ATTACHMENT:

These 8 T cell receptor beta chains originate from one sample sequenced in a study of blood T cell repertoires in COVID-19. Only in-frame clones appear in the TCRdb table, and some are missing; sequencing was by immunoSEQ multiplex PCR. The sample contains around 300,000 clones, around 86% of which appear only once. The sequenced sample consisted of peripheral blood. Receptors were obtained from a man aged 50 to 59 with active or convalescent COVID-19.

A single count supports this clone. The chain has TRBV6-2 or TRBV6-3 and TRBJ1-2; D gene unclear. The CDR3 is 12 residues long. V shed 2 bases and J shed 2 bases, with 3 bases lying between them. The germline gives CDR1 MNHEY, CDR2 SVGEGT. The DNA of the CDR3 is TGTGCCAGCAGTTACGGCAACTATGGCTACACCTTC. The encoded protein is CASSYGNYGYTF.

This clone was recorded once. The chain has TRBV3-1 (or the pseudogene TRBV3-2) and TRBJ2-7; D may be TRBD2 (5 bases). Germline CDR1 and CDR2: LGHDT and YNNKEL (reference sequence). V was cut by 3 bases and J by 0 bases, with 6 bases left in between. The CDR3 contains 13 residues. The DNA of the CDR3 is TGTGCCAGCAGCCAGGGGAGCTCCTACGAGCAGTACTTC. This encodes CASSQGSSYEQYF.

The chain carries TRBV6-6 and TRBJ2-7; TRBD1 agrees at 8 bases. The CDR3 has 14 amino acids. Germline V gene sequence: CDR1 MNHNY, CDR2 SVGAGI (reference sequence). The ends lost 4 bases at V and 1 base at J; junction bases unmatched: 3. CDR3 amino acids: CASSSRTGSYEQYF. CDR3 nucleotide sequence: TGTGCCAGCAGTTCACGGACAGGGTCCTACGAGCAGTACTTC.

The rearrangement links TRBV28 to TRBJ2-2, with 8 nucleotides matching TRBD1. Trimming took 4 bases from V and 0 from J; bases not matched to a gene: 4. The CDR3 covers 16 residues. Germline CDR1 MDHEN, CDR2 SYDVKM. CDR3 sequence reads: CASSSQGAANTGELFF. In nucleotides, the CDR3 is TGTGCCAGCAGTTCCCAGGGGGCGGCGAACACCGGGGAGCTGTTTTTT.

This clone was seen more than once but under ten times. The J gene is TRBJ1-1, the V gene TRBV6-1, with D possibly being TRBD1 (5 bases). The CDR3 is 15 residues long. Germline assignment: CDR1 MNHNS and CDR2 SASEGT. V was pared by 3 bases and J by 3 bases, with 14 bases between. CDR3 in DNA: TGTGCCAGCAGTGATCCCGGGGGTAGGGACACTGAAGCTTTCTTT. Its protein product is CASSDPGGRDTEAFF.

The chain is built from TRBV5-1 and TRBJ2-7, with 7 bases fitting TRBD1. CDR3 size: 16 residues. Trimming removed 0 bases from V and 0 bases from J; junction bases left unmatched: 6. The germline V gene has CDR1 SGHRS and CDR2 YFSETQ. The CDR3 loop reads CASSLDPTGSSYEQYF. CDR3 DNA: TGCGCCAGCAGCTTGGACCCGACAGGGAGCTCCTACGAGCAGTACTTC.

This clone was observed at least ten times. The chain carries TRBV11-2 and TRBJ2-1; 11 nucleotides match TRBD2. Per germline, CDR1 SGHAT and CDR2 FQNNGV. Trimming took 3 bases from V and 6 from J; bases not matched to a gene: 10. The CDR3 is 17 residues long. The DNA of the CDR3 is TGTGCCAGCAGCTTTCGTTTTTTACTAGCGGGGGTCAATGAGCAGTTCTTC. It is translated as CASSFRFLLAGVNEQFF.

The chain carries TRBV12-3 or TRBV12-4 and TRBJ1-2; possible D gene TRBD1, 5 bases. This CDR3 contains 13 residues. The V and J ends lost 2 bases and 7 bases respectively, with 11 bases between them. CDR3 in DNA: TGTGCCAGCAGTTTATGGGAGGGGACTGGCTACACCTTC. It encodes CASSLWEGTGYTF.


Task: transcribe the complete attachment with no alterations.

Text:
These 8 T cell receptor beta chains originate from one sample sequenced in a study of blood T cell repertoires in COVID-19. Only in-frame clones appear in the TCRdb table, and some are missing; sequencing was by immunoSEQ multiplex PCR. The sample contains around 300,000 clones, around 86% of which appear only once. The sequenced sample consisted of peripheral blood. Receptors were obtained from a man aged 50 to 59 with active or convalescent COVID-19.

A single count supports this clone. The chain has TRBV6-2 or TRBV6-3 and TRBJ1-2; D gene unclear. The CDR3 is 12 residues long. V shed 2 bases and J shed 2 bases, with 3 bases lying between them. The germline gives CDR1 MNHEY, CDR2 SVGEGT. The DNA of the CDR3 is TGTGCCAGCAGTTACGGCAACTATGGCTACACCTTC. The encoded protein is CASSYGNYGYTF.

This clone was recorded once. The chain has TRBV3-1 (or the pseudogene TRBV3-2) and TRBJ2-7; D may be TRBD2 (5 bases). Germline CDR1 and CDR2: LGHDT and YNNKEL (reference sequence). V was cut by 3 bases and J by 0 bases, with 6 bases left in between. The CDR3 contains 13 residues. The DNA of the CDR3 is TGTGCCAGCAGCCAGGGGAGCTCCTACGAGCAGTACTTC. This encodes CASSQGSSYEQYF.

The chain carries TRBV6-6 and TRBJ2-7; TRBD1 agrees at 8 bases. The CDR3 has 14 amino acids. Germline V gene sequence: CDR1 MNHNY, CDR2 SVGAGI (reference sequence). The ends lost 4 bases at V and 1 base at J; junction bases unmatched: 3. CDR3 amino acids: CASSSRTGSYEQYF. CDR3 nucleotide sequence: TGTGCCAGCAGTTCACGGACAGGGTCCTACGAGCAGTACTTC.

The rearrangement links TRBV28 to TRBJ2-2, with 8 nucleotides matching TRBD1. Trimming took 4 bases from V and 0 from J; bases not matched to a gene: 4. The CDR3 covers 16 residues. Germline CDR1 MDHEN, CDR2 SYDVKM. CDR3 sequence reads: CASSSQGAANTGELFF. In nucleotides, the CDR3 is TGTGCCAGCAGTTCCCAGGGGGCGGCGAACACCGGGGAGCTGTTTTTT.

This clone was seen more than once but under ten times. The J gene is TRBJ1-1, the V gene TRBV6-1, with D possibly being TRBD1 (5 bases). The CDR3 is 15 residues long. Germline assignment: CDR1 MNHNS and CDR2 SASEGT. V was pared by 3 bases and J by 3 bases, with 14 bases between. CDR3 in DNA: TGTGCCAGCAGTGATCCCGGGGGTAGGGACACTGAAGCTTTCTTT. Its protein product is CASSDPGGRDTEAFF.

The chain is built from TRBV5-1 and TRBJ2-7, with 7 bases fitting TRBD1. CDR3 size: 16 residues. Trimming removed 0 bases from V and 0 bases from J; junction bases left unmatched: 6. The germline V gene has CDR1 SGHRS and CDR2 YFSETQ. The CDR3 loop reads CASSLDPTGSSYEQYF. CDR3 DNA: TGCGCCAGCAGCTTGGACCCGACAGGGAGCTCCTACGAGCAGTACTTC.

This clone was observed at least ten times. The chain carries TRBV11-2 and TRBJ2-1; 11 nucleotides match TRBD2. Per germline, CDR1 SGHAT and CDR2 FQNNGV. Trimming took 3 bases from V and 6 from J; bases not matched to a gene: 10. The CDR3 is 17 residues long. The DNA of the CDR3 is TGTGCCAGCAGCTTTCGTTTTTTACTAGCGGGGGTCAATGAGCAGTTCTTC. It is translated as CASSFRFLLAGVNEQFF.

The chain carries TRBV12-3 or TRBV12-4 and TRBJ1-2; possible D gene TRBD1, 5 bases. This CDR3 contains 13 residues. The V and J ends lost 2 bases and 7 bases respectively, with 11 bases between them. CDR3 in DNA: TGTGCCAGCAGTTTATGGGAGGGGACTGGCTACACCTTC. It encodes CASSLWEGTGYTF.